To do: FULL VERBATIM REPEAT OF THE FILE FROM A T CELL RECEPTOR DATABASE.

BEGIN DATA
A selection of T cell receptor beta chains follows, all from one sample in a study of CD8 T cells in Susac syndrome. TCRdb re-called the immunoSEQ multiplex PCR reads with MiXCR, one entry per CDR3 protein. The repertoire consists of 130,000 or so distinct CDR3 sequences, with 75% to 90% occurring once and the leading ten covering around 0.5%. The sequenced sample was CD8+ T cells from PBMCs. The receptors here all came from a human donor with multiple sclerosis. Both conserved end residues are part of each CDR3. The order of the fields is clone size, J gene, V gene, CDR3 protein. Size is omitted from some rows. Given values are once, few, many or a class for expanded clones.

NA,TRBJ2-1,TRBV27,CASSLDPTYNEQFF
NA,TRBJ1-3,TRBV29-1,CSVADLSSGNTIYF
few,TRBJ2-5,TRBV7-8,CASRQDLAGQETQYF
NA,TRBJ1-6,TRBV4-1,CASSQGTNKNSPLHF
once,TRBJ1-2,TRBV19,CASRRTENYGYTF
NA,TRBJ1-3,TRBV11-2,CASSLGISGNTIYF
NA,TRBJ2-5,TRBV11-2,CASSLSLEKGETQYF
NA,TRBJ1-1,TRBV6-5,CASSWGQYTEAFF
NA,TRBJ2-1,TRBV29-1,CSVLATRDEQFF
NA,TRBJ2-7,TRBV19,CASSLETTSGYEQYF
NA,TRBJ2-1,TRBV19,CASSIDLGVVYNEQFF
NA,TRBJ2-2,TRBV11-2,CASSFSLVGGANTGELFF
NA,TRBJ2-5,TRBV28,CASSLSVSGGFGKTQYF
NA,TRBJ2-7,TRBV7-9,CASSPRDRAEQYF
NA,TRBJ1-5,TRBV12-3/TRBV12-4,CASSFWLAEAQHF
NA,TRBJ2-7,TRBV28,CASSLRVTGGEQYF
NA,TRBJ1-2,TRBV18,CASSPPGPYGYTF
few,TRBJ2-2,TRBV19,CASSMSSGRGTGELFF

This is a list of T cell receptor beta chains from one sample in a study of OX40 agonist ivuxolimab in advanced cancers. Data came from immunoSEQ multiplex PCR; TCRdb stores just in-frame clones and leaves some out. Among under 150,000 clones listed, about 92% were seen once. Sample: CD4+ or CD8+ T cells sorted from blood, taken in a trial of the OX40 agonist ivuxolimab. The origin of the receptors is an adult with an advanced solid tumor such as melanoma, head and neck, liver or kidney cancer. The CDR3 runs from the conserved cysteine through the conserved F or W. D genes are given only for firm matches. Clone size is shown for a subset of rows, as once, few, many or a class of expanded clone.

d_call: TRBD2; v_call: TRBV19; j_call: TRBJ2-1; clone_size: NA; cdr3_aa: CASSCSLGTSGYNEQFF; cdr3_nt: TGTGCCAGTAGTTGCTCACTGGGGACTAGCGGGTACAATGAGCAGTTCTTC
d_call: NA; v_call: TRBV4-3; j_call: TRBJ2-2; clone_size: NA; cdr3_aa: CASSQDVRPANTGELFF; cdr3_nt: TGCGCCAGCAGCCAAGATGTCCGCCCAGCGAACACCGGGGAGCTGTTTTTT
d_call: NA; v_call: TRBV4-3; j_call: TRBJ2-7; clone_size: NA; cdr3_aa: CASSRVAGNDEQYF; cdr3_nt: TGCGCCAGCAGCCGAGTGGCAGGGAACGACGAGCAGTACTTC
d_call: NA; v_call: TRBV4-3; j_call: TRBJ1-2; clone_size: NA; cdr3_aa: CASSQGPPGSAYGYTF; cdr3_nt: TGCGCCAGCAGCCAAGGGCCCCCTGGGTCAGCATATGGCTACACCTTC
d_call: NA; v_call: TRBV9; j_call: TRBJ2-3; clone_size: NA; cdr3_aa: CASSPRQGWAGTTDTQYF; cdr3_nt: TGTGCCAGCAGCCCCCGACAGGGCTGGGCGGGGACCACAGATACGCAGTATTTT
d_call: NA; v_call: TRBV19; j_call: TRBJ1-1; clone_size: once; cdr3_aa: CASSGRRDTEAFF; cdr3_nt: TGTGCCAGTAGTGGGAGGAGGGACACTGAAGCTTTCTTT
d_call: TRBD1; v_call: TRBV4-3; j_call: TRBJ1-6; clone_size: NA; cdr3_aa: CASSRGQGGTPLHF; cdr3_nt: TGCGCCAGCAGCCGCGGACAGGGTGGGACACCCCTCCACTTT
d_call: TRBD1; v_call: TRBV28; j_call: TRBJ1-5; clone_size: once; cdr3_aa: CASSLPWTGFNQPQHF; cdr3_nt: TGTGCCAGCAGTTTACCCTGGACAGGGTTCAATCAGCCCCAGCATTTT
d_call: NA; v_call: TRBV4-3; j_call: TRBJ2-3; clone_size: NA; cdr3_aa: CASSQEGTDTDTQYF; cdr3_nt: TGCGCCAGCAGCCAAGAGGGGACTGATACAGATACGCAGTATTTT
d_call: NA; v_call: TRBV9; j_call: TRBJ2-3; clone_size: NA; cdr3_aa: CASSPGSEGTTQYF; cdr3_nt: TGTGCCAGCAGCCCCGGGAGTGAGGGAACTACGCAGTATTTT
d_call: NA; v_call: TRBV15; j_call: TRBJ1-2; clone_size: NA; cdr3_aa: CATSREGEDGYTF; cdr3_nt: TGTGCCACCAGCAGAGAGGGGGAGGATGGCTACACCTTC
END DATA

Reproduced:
A selection of T cell receptor beta chains follows, all from one sample in a study of CD8 T cells in Susac syndrome. TCRdb re-called the immunoSEQ multiplex PCR reads with MiXCR, one entry per CDR3 protein. The repertoire consists of 130,000 or so distinct CDR3 sequences, with 75% to 90% occurring once and the leading ten covering around 0.5%. The sequenced sample was CD8+ T cells from PBMCs. The receptors here all came from a human donor with multiple sclerosis. Both conserved end residues are part of each CDR3. The order of the fields is clone size, J gene, V gene, CDR3 protein. Size is omitted from some rows. Given values are once, few, many or a class for expanded clones.

NA,TRBJ2-1,TRBV27,CASSLDPTYNEQFF
NA,TRBJ1-3,TRBV29-1,CSVADLSSGNTIYF
few,TRBJ2-5,TRBV7-8,CASRQDLAGQETQYF
NA,TRBJ1-6,TRBV4-1,CASSQGTNKNSPLHF
once,TRBJ1-2,TRBV19,CASRRTENYGYTF
NA,TRBJ1-3,TRBV11-2,CASSLGISGNTIYF
NA,TRBJ2-5,TRBV11-2,CASSLSLEKGETQYF
NA,TRBJ1-1,TRBV6-5,CASSWGQYTEAFF
NA,TRBJ2-1,TRBV29-1,CSVLATRDEQFF
NA,TRBJ2-7,TRBV19,CASSLETTSGYEQYF
NA,TRBJ2-1,TRBV19,CASSIDLGVVYNEQFF
NA,TRBJ2-2,TRBV11-2,CASSFSLVGGANTGELFF
NA,TRBJ2-5,TRBV28,CASSLSVSGGFGKTQYF
NA,TRBJ2-7,TRBV7-9,CASSPRDRAEQYF
NA,TRBJ1-5,TRBV12-3/TRBV12-4,CASSFWLAEAQHF
NA,TRBJ2-7,TRBV28,CASSLRVTGGEQYF
NA,TRBJ1-2,TRBV18,CASSPPGPYGYTF
few,TRBJ2-2,TRBV19,CASSMSSGRGTGELFF

This is a list of T cell receptor beta chains from one sample in a study of OX40 agonist ivuxolimab in advanced cancers. Data came from immunoSEQ multiplex PCR; TCRdb stores just in-frame clones and leaves some out. Among under 150,000 clones listed, about 92% were seen once. Sample: CD4+ or CD8+ T cells sorted from blood, taken in a trial of the OX40 agonist ivuxolimab. The origin of the receptors is an adult with an advanced solid tumor such as melanoma, head and neck, liver or kidney cancer. The CDR3 runs from the conserved cysteine through the conserved F or W. D genes are given only for firm matches. Clone size is shown for a subset of rows, as once, few, many or a class of expanded clone.

d_call: TRBD2; v_call: TRBV19; j_call: TRBJ2-1; clone_size: NA; cdr3_aa: CASSCSLGTSGYNEQFF; cdr3_nt: TGTGCCAGTAGTTGCTCACTGGGGACTAGCGGGTACAATGAGCAGTTCTTC
d_call: NA; v_call: TRBV4-3; j_call: TRBJ2-2; clone_size: NA; cdr3_aa: CASSQDVRPANTGELFF; cdr3_nt: TGCGCCAGCAGCCAAGATGTCCGCCCAGCGAACACCGGGGAGCTGTTTTTT
d_call: NA; v_call: TRBV4-3; j_call: TRBJ2-7; clone_size: NA; cdr3_aa: CASSRVAGNDEQYF; cdr3_nt: TGCGCCAGCAGCCGAGTGGCAGGGAACGACGAGCAGTACTTC
d_call: NA; v_call: TRBV4-3; j_call: TRBJ1-2; clone_size: NA; cdr3_aa: CASSQGPPGSAYGYTF; cdr3_nt: TGCGCCAGCAGCCAAGGGCCCCCTGGGTCAGCATATGGCTACACCTTC
d_call: NA; v_call: TRBV9; j_call: TRBJ2-3; clone_size: NA; cdr3_aa: CASSPRQGWAGTTDTQYF; cdr3_nt: TGTGCCAGCAGCCCCCGACAGGGCTGGGCGGGGACCACAGATACGCAGTATTTT
d_call: NA; v_call: TRBV19; j_call: TRBJ1-1; clone_size: once; cdr3_aa: CASSGRRDTEAFF; cdr3_nt: TGTGCCAGTAGTGGGAGGAGGGACACTGAAGCTTTCTTT
d_call: TRBD1; v_call: TRBV4-3; j_call: TRBJ1-6; clone_size: NA; cdr3_aa: CASSRGQGGTPLHF; cdr3_nt: TGCGCCAGCAGCCGCGGACAGGGTGGGACACCCCTCCACTTT
d_call: TRBD1; v_call: TRBV28; j_call: TRBJ1-5; clone_size: once; cdr3_aa: CASSLPWTGFNQPQHF; cdr3_nt: TGTGCCAGCAGTTTACCCTGGACAGGGTTCAATCAGCCCCAGCATTTT
d_call: NA; v_call: TRBV4-3; j_call: TRBJ2-3; clone_size: NA; cdr3_aa: CASSQEGTDTDTQYF; cdr3_nt: TGCGCCAGCAGCCAAGAGGGGACTGATACAGATACGCAGTATTTT
d_call: NA; v_call: TRBV9; j_call: TRBJ2-3; clone_size: NA; cdr3_aa: CASSPGSEGTTQYF; cdr3_nt: TGTGCCAGCAGCCCCGGGAGTGAGGGAACTACGCAGTATTTT
d_call: NA; v_call: TRBV15; j_call: TRBJ1-2; clone_size: NA; cdr3_aa: CATSREGEDGYTF; cdr3_nt: TGTGCCACCAGCAGAGAGGGGGAGGATGGCTACACCTTC